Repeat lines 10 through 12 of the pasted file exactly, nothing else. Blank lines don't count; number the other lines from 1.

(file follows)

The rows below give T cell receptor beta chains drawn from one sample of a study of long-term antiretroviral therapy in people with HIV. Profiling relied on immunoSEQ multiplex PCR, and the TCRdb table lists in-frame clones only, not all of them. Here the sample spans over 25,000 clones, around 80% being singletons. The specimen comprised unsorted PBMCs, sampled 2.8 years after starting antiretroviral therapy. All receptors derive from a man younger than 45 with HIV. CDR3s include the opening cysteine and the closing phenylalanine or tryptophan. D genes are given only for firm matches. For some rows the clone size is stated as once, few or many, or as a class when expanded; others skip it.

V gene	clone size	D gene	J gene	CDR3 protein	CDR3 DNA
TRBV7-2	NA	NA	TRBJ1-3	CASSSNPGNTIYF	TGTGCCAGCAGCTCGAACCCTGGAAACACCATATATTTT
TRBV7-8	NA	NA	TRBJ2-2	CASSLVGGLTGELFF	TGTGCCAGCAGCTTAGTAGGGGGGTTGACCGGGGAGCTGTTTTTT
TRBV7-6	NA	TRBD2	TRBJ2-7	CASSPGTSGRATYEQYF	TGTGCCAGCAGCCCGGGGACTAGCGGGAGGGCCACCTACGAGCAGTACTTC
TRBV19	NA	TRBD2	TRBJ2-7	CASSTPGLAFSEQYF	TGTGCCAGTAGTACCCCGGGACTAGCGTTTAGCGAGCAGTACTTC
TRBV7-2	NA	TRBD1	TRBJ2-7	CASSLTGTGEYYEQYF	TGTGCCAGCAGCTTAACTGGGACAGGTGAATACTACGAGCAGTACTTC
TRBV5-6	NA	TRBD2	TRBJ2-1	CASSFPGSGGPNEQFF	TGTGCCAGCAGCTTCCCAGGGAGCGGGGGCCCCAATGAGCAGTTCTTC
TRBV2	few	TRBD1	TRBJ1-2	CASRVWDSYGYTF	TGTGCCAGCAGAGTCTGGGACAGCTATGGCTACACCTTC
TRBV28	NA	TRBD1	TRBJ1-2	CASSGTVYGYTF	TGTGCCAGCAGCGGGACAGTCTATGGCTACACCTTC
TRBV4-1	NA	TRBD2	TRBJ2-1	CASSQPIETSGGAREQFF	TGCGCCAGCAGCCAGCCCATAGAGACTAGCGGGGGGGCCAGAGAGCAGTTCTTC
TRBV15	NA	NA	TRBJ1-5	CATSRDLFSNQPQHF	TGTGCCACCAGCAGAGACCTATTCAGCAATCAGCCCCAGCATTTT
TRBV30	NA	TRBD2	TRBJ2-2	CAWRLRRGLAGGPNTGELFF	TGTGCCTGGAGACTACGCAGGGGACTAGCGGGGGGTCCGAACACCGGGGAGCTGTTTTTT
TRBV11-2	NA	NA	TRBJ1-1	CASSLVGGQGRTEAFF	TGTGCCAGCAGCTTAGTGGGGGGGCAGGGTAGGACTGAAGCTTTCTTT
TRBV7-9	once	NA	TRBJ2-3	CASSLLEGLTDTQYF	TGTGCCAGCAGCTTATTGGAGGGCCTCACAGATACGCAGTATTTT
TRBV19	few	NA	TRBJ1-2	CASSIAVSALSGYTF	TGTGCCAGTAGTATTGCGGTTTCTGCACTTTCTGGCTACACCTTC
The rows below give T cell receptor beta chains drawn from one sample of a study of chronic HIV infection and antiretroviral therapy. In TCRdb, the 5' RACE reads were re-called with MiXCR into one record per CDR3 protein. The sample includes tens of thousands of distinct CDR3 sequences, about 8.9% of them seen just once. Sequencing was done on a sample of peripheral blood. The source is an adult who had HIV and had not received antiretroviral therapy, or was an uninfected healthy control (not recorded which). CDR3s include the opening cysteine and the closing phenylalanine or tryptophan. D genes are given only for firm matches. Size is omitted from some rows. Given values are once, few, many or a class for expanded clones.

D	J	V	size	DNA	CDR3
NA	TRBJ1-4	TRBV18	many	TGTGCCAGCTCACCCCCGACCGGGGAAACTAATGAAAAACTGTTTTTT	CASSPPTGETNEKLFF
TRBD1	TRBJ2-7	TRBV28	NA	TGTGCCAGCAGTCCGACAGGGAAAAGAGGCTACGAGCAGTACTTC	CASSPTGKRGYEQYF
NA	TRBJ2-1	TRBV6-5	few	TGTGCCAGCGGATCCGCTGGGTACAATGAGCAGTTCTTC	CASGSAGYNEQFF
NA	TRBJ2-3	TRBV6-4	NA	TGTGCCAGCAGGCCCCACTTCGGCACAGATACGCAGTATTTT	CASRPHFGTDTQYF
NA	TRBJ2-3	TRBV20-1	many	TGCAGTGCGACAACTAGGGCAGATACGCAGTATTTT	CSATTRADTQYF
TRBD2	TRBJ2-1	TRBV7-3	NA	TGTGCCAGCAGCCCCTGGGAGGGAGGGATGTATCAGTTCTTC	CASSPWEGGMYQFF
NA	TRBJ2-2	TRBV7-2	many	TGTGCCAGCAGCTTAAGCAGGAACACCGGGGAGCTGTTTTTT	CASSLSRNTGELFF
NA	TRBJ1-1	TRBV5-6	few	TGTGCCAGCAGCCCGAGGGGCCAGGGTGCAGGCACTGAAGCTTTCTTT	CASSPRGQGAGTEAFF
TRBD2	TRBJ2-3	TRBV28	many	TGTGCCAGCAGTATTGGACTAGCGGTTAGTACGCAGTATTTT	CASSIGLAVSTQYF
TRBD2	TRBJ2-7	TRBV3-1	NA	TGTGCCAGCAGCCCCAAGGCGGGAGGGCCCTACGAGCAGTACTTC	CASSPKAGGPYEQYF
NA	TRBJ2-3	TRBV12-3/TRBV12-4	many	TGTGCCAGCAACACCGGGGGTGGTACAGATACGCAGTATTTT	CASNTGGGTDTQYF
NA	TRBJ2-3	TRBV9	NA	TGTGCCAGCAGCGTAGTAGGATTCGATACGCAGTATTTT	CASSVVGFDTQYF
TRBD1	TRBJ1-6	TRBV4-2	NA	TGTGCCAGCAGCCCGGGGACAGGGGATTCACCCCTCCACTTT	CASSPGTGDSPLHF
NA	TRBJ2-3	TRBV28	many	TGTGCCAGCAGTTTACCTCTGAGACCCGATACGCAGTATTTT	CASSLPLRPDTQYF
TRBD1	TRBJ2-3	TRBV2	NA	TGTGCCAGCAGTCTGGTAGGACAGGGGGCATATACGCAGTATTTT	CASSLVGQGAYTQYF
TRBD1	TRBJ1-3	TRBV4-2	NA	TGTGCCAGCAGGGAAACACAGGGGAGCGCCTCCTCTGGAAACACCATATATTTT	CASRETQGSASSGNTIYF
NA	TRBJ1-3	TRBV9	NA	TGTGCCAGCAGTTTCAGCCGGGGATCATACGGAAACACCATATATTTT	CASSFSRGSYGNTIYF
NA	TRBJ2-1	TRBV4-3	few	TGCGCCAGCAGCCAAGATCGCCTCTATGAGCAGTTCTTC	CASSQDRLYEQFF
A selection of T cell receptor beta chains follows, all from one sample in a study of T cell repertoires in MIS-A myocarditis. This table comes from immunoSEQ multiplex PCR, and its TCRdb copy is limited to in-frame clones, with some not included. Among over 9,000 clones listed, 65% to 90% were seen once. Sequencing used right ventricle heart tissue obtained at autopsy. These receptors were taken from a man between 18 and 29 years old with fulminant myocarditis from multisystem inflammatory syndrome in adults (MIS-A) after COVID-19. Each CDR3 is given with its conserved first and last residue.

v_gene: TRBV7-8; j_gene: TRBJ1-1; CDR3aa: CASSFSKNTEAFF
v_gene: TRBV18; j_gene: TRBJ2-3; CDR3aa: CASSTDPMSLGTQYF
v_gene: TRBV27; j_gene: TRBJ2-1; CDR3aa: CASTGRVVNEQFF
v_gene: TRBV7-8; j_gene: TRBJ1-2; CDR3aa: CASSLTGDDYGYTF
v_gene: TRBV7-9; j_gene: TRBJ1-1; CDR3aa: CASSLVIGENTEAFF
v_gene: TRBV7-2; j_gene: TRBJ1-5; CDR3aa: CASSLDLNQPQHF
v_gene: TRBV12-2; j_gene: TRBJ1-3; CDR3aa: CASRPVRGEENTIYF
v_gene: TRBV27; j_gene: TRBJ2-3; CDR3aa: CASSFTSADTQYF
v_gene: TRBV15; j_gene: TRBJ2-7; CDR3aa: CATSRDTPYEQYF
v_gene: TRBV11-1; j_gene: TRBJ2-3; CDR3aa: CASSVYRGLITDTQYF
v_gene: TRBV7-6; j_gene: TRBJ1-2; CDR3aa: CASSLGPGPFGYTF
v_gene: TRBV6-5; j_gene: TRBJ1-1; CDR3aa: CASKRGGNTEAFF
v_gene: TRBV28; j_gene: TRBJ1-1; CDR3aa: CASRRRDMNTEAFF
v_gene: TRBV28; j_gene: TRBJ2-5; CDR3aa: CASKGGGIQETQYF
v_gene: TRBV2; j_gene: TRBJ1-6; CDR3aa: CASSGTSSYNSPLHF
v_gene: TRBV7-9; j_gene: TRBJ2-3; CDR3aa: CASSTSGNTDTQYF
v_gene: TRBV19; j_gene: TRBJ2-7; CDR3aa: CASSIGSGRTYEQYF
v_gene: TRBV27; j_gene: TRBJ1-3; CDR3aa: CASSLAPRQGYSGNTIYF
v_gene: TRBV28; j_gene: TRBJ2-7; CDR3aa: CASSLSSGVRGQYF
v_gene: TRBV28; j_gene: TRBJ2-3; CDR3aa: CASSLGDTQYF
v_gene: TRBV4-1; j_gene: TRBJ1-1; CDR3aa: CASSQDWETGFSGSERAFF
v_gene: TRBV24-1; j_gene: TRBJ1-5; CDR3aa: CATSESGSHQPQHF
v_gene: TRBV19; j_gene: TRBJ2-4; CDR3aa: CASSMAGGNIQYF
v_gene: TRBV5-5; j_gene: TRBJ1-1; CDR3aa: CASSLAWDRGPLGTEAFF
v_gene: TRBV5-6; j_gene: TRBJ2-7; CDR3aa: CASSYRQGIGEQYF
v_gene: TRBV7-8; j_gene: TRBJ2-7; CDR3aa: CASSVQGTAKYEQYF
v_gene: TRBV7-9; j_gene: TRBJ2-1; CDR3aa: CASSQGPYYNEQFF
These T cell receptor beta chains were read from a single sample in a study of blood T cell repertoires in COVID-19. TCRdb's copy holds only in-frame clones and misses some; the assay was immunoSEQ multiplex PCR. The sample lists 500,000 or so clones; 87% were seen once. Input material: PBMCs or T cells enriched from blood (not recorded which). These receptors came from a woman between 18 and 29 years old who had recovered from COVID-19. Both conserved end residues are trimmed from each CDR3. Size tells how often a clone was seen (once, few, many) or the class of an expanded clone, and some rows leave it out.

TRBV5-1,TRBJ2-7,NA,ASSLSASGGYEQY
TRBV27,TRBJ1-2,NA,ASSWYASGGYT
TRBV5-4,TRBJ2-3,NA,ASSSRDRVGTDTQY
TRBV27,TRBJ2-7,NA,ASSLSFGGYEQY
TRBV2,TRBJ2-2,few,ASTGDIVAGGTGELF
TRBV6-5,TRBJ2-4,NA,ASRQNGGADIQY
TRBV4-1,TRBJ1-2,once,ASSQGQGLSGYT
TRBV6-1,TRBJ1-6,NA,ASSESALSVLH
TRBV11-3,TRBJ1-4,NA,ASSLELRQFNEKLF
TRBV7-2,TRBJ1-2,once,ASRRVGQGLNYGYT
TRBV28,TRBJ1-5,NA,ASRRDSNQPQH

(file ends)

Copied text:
TRBV28	NA	TRBD1	TRBJ1-2	CASSGTVYGYTF	TGTGCCAGCAGCGGGACAGTCTATGGCTACACCTTC
TRBV4-1	NA	TRBD2	TRBJ2-1	CASSQPIETSGGAREQFF	TGCGCCAGCAGCCAGCCCATAGAGACTAGCGGGGGGGCCAGAGAGCAGTTCTTC
TRBV15	NA	NA	TRBJ1-5	CATSRDLFSNQPQHF	TGTGCCACCAGCAGAGACCTATTCAGCAATCAGCCCCAGCATTTT